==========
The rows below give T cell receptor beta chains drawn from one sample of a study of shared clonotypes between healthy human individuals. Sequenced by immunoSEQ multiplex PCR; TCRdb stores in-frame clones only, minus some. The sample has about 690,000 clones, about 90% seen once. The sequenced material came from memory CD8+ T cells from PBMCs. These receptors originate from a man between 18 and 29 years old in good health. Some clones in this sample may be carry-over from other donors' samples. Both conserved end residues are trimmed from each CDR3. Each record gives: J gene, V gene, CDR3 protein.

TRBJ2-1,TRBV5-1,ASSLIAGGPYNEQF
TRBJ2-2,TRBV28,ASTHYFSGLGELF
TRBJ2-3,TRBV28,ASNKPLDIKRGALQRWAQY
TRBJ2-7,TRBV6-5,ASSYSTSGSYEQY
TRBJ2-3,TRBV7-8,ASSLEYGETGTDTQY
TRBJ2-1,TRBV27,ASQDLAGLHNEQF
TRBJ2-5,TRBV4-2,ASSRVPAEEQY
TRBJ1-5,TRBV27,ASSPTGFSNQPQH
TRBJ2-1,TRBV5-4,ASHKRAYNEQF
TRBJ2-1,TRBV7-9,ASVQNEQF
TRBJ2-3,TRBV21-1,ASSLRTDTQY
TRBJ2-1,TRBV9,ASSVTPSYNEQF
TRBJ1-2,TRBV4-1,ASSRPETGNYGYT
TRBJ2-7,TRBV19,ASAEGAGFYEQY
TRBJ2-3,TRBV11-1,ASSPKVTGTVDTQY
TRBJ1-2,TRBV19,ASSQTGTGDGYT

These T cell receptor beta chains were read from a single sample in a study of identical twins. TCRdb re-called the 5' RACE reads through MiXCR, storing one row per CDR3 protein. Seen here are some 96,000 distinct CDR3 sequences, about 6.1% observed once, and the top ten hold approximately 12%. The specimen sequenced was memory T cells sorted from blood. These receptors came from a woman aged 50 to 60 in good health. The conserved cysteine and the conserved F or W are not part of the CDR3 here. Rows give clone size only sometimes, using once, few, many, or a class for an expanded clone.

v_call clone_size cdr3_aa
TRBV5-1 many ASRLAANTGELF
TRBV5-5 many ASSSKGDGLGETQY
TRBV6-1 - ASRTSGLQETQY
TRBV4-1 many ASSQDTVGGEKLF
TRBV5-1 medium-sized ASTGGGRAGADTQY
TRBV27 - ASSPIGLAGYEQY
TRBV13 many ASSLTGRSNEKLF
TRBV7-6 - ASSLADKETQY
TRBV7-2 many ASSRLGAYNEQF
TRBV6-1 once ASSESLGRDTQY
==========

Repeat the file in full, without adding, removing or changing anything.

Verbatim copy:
The rows below give T cell receptor beta chains drawn from one sample of a study of shared clonotypes between healthy human individuals. Sequenced by immunoSEQ multiplex PCR; TCRdb stores in-frame clones only, minus some. The sample has about 690,000 clones, about 90% seen once. The sequenced material came from memory CD8+ T cells from PBMCs. These receptors originate from a man between 18 and 29 years old in good health. Some clones in this sample may be carry-over from other donors' samples. Both conserved end residues are trimmed from each CDR3. Each record gives: J gene, V gene, CDR3 protein.

TRBJ2-1,TRBV5-1,ASSLIAGGPYNEQF
TRBJ2-2,TRBV28,ASTHYFSGLGELF
TRBJ2-3,TRBV28,ASNKPLDIKRGALQRWAQY
TRBJ2-7,TRBV6-5,ASSYSTSGSYEQY
TRBJ2-3,TRBV7-8,ASSLEYGETGTDTQY
TRBJ2-1,TRBV27,ASQDLAGLHNEQF
TRBJ2-5,TRBV4-2,ASSRVPAEEQY
TRBJ1-5,TRBV27,ASSPTGFSNQPQH
TRBJ2-1,TRBV5-4,ASHKRAYNEQF
TRBJ2-1,TRBV7-9,ASVQNEQF
TRBJ2-3,TRBV21-1,ASSLRTDTQY
TRBJ2-1,TRBV9,ASSVTPSYNEQF
TRBJ1-2,TRBV4-1,ASSRPETGNYGYT
TRBJ2-7,TRBV19,ASAEGAGFYEQY
TRBJ2-3,TRBV11-1,ASSPKVTGTVDTQY
TRBJ1-2,TRBV19,ASSQTGTGDGYT

These T cell receptor beta chains were read from a single sample in a study of identical twins. TCRdb re-called the 5' RACE reads through MiXCR, storing one row per CDR3 protein. Seen here are some 96,000 distinct CDR3 sequences, about 6.1% observed once, and the top ten hold approximately 12%. The specimen sequenced was memory T cells sorted from blood. These receptors came from a woman aged 50 to 60 in good health. The conserved cysteine and the conserved F or W are not part of the CDR3 here. Rows give clone size only sometimes, using once, few, many, or a class for an expanded clone.

v_call clone_size cdr3_aa
TRBV5-1 many ASRLAANTGELF
TRBV5-5 many ASSSKGDGLGETQY
TRBV6-1 - ASRTSGLQETQY
TRBV4-1 many ASSQDTVGGEKLF
TRBV5-1 medium-sized ASTGGGRAGADTQY
TRBV27 - ASSPIGLAGYEQY
TRBV13 many ASSLTGRSNEKLF
TRBV7-6 - ASSLADKETQY
TRBV7-2 many ASSRLGAYNEQF
TRBV6-1 once ASSESLGRDTQY